Due to inclement weather, the 9 a.m. service for Sunday, Jan. 20 has been cancelled. We will have one morning service at 10:45 a.m. as road conditions improve.

Bring Back the Springtime

by Nathan McClay

The winter nights are cold, dark, and long, while the daytime sky is often cloudy and gray.  The barren tree limbs sway helplessly, while the bitter winds whisper a mournful tune. If the winter season were a musical arrangement, it would culminate into a symphony of depression, as far as I am concerned.
 
I know there are some people out there somewhere, who love wintertime, and I even admit that the snow is pretty, and have enjoyed sledding with my children and grandchildren, but for many of us, it is a long, lonely season. Some even suffer from seasonal affective disorder, adding to the pain of an already dismal time of year.
 
Every year, it seems, during some of my darkest winter thoughts, there is a Christian song from the 1970s, written by Kurt Kaiser, that echoes around in that hollow chamber in my head, “Lord, to my heart bring back the springtime.  Take away the cold and dark of sin. O, refill me now, sweet Holy Spirit. May I warm and tender be again.”
 
I have a friend who describes March 1 as the day of hope. As you flip the calendar from February to March, you’ll notice on the third week, “first day of Spring.”  Ah, it is finally almost here!  Soon the trees will start budding, the grass will start growing and the earth will warm up, making our outdoor activities much more comfortable and enjoyable.  The days of cabin fever will be gone, and we’ll seem to have a new lease on life.
Perhaps an indifference has overshadowed your life and your fellowship with the Almighty has been hampered.  Maybe the “cold and dark of sin,” as the songwriter mentioned, is an all too present reality in your life, and you need a spiritual springtime, a time of renewal and growth in your walk with the Lord.
 
In the final verse of Peter’s epistles, II Peter 3:18, he encourages his readers to “grow in the grace and knowledge of our Lord Jesus Christ.” This seems to run contrary to the way most self-help and self-esteem lectures would run. Instead of simply looking within ourselves, taking an inventory of our strengths, and adding in the mix a positive attitude, the apostle tells his readers to look to the Lord and to grow in Him.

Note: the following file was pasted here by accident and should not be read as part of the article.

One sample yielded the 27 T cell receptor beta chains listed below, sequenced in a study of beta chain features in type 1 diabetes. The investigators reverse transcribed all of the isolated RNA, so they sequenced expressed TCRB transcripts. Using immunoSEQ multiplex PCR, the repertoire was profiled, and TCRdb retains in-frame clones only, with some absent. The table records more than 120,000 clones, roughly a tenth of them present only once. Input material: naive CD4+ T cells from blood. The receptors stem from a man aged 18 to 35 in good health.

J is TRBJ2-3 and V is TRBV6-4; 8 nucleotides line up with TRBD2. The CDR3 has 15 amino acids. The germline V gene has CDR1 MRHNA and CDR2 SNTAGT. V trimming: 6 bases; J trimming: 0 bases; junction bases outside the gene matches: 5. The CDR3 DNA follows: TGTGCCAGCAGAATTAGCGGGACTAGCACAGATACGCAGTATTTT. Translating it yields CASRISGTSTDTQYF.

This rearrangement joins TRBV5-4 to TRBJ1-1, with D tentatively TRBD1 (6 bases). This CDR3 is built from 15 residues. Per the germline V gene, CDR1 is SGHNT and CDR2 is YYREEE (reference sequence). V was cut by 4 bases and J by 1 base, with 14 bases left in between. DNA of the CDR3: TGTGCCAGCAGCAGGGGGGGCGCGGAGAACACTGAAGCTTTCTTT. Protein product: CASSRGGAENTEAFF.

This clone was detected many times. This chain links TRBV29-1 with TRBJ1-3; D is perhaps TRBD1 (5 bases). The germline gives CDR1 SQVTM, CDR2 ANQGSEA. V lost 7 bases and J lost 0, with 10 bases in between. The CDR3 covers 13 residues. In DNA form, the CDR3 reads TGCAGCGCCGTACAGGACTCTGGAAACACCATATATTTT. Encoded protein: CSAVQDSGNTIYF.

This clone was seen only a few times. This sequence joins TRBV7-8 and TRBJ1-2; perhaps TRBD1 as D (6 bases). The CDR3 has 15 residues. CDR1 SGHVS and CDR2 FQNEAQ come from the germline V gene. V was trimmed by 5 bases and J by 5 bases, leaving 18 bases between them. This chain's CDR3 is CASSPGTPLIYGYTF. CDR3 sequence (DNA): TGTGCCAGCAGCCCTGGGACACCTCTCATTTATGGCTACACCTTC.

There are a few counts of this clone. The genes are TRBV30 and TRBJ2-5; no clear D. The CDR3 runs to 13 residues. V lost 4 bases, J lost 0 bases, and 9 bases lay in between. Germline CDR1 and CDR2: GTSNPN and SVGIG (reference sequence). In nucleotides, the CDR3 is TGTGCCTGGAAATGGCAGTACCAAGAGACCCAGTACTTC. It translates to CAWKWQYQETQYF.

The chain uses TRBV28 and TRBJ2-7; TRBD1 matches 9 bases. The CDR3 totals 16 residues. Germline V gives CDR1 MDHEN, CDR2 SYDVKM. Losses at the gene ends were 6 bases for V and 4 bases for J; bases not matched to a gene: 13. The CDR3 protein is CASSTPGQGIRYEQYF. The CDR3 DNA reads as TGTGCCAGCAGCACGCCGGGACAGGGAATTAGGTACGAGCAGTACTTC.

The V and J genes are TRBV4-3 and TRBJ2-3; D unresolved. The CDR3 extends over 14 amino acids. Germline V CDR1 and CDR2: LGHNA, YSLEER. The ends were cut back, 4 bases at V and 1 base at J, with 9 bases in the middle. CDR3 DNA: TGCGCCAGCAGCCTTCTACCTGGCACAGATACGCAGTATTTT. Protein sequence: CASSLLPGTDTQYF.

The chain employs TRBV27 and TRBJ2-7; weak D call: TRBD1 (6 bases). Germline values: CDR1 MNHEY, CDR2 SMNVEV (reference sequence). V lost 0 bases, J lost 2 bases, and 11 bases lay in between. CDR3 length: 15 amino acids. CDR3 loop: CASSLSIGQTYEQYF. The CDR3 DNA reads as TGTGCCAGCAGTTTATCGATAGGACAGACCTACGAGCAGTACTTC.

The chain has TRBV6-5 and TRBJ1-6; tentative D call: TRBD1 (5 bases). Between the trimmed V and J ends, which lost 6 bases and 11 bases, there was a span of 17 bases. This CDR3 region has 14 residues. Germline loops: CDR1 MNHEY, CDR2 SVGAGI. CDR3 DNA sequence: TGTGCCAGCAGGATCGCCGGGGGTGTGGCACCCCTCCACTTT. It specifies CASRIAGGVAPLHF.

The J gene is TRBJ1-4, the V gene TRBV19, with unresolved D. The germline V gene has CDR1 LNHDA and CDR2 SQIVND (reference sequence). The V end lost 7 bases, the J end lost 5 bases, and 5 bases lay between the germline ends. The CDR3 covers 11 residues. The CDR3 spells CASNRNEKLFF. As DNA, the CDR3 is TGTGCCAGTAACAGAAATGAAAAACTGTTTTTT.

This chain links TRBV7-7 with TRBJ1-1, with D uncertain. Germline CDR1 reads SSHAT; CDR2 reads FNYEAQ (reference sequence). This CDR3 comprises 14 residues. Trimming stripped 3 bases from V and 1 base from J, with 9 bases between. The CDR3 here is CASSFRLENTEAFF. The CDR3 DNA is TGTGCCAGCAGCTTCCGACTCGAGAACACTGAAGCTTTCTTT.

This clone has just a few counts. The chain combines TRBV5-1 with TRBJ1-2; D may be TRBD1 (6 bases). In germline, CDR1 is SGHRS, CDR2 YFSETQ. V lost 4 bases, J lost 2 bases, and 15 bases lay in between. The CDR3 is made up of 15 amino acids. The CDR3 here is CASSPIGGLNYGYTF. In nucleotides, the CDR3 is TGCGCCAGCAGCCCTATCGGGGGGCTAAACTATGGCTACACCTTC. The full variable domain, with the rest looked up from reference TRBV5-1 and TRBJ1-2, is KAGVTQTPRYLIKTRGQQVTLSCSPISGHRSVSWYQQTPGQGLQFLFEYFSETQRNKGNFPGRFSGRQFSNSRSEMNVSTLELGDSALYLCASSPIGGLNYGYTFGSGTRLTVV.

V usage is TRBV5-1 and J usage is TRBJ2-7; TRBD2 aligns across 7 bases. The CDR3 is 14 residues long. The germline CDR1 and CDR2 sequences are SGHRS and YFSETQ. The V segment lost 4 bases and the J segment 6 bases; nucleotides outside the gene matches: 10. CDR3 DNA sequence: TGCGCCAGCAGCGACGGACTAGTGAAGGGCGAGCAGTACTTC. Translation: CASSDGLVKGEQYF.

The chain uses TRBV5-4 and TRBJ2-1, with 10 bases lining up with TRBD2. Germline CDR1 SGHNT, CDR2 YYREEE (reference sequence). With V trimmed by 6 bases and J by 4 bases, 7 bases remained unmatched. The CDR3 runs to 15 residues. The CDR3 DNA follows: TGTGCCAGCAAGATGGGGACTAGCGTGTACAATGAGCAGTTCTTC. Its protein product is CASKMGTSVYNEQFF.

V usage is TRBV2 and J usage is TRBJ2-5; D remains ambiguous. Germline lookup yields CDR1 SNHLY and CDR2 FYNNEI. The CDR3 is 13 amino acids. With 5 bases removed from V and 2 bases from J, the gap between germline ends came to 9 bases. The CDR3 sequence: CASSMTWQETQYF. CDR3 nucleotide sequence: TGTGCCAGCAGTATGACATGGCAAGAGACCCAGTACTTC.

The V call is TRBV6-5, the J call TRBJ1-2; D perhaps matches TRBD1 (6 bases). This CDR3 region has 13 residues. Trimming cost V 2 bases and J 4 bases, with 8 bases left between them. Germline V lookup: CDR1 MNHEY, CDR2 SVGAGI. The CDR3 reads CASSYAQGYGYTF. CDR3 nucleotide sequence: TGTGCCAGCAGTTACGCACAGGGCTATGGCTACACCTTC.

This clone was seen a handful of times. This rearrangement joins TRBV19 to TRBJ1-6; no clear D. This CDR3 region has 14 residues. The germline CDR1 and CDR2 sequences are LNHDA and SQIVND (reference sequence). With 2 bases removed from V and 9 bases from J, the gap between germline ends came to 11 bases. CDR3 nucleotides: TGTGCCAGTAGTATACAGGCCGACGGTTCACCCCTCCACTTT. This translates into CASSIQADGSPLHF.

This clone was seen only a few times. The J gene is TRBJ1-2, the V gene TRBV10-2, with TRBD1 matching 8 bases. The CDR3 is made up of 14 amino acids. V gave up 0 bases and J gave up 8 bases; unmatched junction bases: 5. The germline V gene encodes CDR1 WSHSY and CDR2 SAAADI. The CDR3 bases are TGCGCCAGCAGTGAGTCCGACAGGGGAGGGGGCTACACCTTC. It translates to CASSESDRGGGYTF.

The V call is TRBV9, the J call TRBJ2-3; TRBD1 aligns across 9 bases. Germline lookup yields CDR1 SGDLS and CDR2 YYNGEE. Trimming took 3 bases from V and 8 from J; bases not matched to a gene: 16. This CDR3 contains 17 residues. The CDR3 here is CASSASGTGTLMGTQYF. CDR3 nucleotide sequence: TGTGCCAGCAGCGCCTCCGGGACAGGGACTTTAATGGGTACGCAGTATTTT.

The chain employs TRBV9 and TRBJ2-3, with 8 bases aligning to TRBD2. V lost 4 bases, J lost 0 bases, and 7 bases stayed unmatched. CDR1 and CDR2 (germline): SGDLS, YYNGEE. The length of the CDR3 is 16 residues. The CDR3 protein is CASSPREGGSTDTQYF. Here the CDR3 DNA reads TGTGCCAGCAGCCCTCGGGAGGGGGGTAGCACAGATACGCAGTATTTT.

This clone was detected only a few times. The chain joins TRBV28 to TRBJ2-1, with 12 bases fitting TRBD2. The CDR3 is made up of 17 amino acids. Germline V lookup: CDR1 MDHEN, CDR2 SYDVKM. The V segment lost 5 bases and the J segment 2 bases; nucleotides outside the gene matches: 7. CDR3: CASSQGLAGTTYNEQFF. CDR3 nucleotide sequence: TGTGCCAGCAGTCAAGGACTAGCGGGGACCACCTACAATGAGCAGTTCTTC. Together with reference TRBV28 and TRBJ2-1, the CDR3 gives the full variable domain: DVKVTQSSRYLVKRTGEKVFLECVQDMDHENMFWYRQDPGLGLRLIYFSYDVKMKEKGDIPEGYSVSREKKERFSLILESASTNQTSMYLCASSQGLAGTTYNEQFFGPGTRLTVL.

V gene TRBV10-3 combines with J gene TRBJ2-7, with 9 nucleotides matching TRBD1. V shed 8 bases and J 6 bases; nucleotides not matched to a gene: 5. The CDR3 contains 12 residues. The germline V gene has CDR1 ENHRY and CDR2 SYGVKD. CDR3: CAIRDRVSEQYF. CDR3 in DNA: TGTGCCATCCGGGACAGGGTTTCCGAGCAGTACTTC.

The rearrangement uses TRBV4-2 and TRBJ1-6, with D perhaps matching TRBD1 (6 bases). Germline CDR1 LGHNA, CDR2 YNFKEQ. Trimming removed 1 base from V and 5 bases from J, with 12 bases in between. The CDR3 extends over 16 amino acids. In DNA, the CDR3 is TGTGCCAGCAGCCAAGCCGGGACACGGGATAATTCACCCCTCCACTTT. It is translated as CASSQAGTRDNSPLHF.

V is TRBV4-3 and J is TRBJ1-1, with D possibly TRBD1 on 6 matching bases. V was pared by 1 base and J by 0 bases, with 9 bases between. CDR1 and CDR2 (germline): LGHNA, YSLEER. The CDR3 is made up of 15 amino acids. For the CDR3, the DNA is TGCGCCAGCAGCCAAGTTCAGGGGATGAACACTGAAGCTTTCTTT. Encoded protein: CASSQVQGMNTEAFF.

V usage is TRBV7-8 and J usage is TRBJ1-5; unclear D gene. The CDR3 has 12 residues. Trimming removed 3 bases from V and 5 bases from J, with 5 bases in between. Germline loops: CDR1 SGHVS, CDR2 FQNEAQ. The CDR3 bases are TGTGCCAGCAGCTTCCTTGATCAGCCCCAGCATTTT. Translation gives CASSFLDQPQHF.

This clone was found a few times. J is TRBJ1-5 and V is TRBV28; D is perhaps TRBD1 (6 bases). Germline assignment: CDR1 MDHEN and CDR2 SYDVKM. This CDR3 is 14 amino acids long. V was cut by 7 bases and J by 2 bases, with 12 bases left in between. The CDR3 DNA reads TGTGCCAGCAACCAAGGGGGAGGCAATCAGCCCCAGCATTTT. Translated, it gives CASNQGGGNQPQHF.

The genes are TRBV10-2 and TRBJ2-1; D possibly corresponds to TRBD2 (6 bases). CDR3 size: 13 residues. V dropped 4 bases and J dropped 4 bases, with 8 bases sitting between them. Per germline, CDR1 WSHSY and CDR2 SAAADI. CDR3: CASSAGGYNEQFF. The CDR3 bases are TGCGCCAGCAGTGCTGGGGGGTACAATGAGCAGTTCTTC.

He tells us to grow in grace. We know that apart from the grace of our Lord and Savior Jesus Christ, there is no salvation. There was nothing within us of merit that would have been anywhere close to being sufficient for us to obtain eternal life. “For by grace are we saved through faith and that not of yourselves, it is the gift of God, not of works, lest any man should boast.” It was “when we were yet without strength that Christ died for the ungodly.”
 
But grace is not only the starting point in our salvation, it also sustains us in our sanctification. One lesson that God taught Paul, and that he (Paul) in turn passed on to the Corinthians was this: “My grace is sufficient for you and my strength is made perfect in weakness.” Paul went on to say that he “gloried in his infirmities that the power of Christ may rest upon him…when I am weak then I am strong.” For the believer, growth is not found in an acknowledgment of his or her own personal abilities, but in relying on the all-sufficient grace of God.
 
The final verse in II Peter also instructs us to grow in His knowledge. One of the sayings from the Old Testament book of Proverbs is “The fear of the Lord is the beginning of wisdom and knowledge of the holy is understanding.” Knowledge demands research, and for the Christian that involves knowing Christ through the scriptures.
 
We ultimately grow in our knowledge of Him when we display Christlikeness in our lives.  One of Christ’s outstanding attributes that is absolutely amazing to us is His humility, as displayed in Philippians 2. Paul instructs us here to have the mind of Christ in dealing with our fellow believers and then points to our Savior taking on the form of a servant and being made in the likeness of man, so that He could die for us, as the supreme example of humility.
 
In the next chapter in Philippians, Paul expresses that it was his supreme desire to know Him “in the power of His resurrection and the fellowship of his sufferings.”
 
Many centuries later, Eliza Hewitt would express her desire to Him our Lord in poetic form, when she wrote, “More about Jesus would I know, More of His grace to others show; More of His saving fullness see, more of His love who died for me.”
 
So, as we look around at nature in these next few months, and see a resurgence of growth, let’s remind ourselves that it is always time to grow in the grace and knowledge of our Lord Jesus Christ.
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